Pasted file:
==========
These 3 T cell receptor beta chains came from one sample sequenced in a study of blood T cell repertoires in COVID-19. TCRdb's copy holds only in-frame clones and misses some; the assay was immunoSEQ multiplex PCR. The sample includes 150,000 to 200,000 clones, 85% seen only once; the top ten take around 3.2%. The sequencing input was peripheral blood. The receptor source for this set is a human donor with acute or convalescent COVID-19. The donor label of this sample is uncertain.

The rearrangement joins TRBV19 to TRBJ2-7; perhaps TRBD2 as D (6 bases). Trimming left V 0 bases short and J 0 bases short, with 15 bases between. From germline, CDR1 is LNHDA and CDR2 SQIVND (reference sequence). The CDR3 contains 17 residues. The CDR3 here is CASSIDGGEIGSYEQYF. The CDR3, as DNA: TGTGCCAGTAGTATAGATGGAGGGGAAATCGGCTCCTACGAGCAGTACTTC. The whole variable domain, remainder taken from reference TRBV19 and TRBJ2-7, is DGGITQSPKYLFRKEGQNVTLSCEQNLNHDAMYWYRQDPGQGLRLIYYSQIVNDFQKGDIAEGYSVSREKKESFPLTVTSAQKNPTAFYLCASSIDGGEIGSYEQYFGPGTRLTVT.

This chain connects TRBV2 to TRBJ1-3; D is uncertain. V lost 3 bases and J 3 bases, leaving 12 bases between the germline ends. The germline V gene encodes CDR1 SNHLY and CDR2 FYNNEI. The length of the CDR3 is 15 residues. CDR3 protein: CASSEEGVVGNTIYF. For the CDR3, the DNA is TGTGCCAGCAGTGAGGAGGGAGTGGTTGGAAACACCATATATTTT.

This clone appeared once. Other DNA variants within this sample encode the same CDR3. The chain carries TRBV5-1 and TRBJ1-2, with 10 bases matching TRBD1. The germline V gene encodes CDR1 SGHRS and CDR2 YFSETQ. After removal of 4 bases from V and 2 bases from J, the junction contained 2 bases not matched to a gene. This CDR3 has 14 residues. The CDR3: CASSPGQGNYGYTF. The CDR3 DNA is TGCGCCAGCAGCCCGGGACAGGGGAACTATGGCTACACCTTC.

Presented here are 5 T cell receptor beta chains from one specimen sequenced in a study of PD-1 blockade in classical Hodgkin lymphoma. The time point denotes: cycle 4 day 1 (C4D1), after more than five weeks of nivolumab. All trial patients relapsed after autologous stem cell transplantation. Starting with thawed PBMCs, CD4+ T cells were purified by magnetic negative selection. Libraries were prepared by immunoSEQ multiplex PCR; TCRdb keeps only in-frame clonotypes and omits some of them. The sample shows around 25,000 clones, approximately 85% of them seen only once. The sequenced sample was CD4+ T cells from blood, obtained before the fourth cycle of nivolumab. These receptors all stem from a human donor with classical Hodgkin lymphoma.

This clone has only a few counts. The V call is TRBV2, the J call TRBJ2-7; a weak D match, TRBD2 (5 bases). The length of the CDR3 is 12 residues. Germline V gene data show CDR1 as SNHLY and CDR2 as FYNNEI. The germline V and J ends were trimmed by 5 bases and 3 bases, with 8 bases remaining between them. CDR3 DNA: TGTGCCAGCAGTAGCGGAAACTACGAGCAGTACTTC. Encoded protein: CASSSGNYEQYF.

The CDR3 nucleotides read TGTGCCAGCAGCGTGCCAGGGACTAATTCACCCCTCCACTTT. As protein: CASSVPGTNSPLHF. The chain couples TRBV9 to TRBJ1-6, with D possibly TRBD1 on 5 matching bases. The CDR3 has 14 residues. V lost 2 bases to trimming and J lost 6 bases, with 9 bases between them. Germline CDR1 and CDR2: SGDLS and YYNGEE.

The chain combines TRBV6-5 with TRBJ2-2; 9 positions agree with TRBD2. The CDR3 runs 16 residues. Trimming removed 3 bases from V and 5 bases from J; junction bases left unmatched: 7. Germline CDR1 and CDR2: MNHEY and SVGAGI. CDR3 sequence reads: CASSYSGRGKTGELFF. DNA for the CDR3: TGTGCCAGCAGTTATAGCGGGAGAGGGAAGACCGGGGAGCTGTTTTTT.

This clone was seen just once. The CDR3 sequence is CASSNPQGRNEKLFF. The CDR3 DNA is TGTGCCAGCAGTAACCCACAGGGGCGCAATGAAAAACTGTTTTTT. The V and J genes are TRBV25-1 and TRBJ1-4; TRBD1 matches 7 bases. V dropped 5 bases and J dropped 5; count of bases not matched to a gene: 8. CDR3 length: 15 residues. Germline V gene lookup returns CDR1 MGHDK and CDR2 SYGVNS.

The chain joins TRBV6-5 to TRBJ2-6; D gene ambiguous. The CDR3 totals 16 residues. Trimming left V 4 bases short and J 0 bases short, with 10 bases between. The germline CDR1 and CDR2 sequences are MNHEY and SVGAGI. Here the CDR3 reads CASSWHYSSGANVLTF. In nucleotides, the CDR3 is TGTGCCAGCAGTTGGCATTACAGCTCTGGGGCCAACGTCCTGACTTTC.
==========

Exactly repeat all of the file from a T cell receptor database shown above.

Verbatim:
These 3 T cell receptor beta chains came from one sample sequenced in a study of blood T cell repertoires in COVID-19. TCRdb's copy holds only in-frame clones and misses some; the assay was immunoSEQ multiplex PCR. The sample includes 150,000 to 200,000 clones, 85% seen only once; the top ten take around 3.2%. The sequencing input was peripheral blood. The receptor source for this set is a human donor with acute or convalescent COVID-19. The donor label of this sample is uncertain.

The rearrangement joins TRBV19 to TRBJ2-7; perhaps TRBD2 as D (6 bases). Trimming left V 0 bases short and J 0 bases short, with 15 bases between. From germline, CDR1 is LNHDA and CDR2 SQIVND (reference sequence). The CDR3 contains 17 residues. The CDR3 here is CASSIDGGEIGSYEQYF. The CDR3, as DNA: TGTGCCAGTAGTATAGATGGAGGGGAAATCGGCTCCTACGAGCAGTACTTC. The whole variable domain, remainder taken from reference TRBV19 and TRBJ2-7, is DGGITQSPKYLFRKEGQNVTLSCEQNLNHDAMYWYRQDPGQGLRLIYYSQIVNDFQKGDIAEGYSVSREKKESFPLTVTSAQKNPTAFYLCASSIDGGEIGSYEQYFGPGTRLTVT.

This chain connects TRBV2 to TRBJ1-3; D is uncertain. V lost 3 bases and J 3 bases, leaving 12 bases between the germline ends. The germline V gene encodes CDR1 SNHLY and CDR2 FYNNEI. The length of the CDR3 is 15 residues. CDR3 protein: CASSEEGVVGNTIYF. For the CDR3, the DNA is TGTGCCAGCAGTGAGGAGGGAGTGGTTGGAAACACCATATATTTT.

This clone appeared once. Other DNA variants within this sample encode the same CDR3. The chain carries TRBV5-1 and TRBJ1-2, with 10 bases matching TRBD1. The germline V gene encodes CDR1 SGHRS and CDR2 YFSETQ. After removal of 4 bases from V and 2 bases from J, the junction contained 2 bases not matched to a gene. This CDR3 has 14 residues. The CDR3: CASSPGQGNYGYTF. The CDR3 DNA is TGCGCCAGCAGCCCGGGACAGGGGAACTATGGCTACACCTTC.

Presented here are 5 T cell receptor beta chains from one specimen sequenced in a study of PD-1 blockade in classical Hodgkin lymphoma. The time point denotes: cycle 4 day 1 (C4D1), after more than five weeks of nivolumab. All trial patients relapsed after autologous stem cell transplantation. Starting with thawed PBMCs, CD4+ T cells were purified by magnetic negative selection. Libraries were prepared by immunoSEQ multiplex PCR; TCRdb keeps only in-frame clonotypes and omits some of them. The sample shows around 25,000 clones, approximately 85% of them seen only once. The sequenced sample was CD4+ T cells from blood, obtained before the fourth cycle of nivolumab. These receptors all stem from a human donor with classical Hodgkin lymphoma.

This clone has only a few counts. The V call is TRBV2, the J call TRBJ2-7; a weak D match, TRBD2 (5 bases). The length of the CDR3 is 12 residues. Germline V gene data show CDR1 as SNHLY and CDR2 as FYNNEI. The germline V and J ends were trimmed by 5 bases and 3 bases, with 8 bases remaining between them. CDR3 DNA: TGTGCCAGCAGTAGCGGAAACTACGAGCAGTACTTC. Encoded protein: CASSSGNYEQYF.

The CDR3 nucleotides read TGTGCCAGCAGCGTGCCAGGGACTAATTCACCCCTCCACTTT. As protein: CASSVPGTNSPLHF. The chain couples TRBV9 to TRBJ1-6, with D possibly TRBD1 on 5 matching bases. The CDR3 has 14 residues. V lost 2 bases to trimming and J lost 6 bases, with 9 bases between them. Germline CDR1 and CDR2: SGDLS and YYNGEE.

The chain combines TRBV6-5 with TRBJ2-2; 9 positions agree with TRBD2. The CDR3 runs 16 residues. Trimming removed 3 bases from V and 5 bases from J; junction bases left unmatched: 7. Germline CDR1 and CDR2: MNHEY and SVGAGI. CDR3 sequence reads: CASSYSGRGKTGELFF. DNA for the CDR3: TGTGCCAGCAGTTATAGCGGGAGAGGGAAGACCGGGGAGCTGTTTTTT.

This clone was seen just once. The CDR3 sequence is CASSNPQGRNEKLFF. The CDR3 DNA is TGTGCCAGCAGTAACCCACAGGGGCGCAATGAAAAACTGTTTTTT. The V and J genes are TRBV25-1 and TRBJ1-4; TRBD1 matches 7 bases. V dropped 5 bases and J dropped 5; count of bases not matched to a gene: 8. CDR3 length: 15 residues. Germline V gene lookup returns CDR1 MGHDK and CDR2 SYGVNS.

The chain joins TRBV6-5 to TRBJ2-6; D gene ambiguous. The CDR3 totals 16 residues. Trimming left V 4 bases short and J 0 bases short, with 10 bases between. The germline CDR1 and CDR2 sequences are MNHEY and SVGAGI. Here the CDR3 reads CASSWHYSSGANVLTF. In nucleotides, the CDR3 is TGTGCCAGCAGTTGGCATTACAGCTCTGGGGCCAACGTCCTGACTTTC.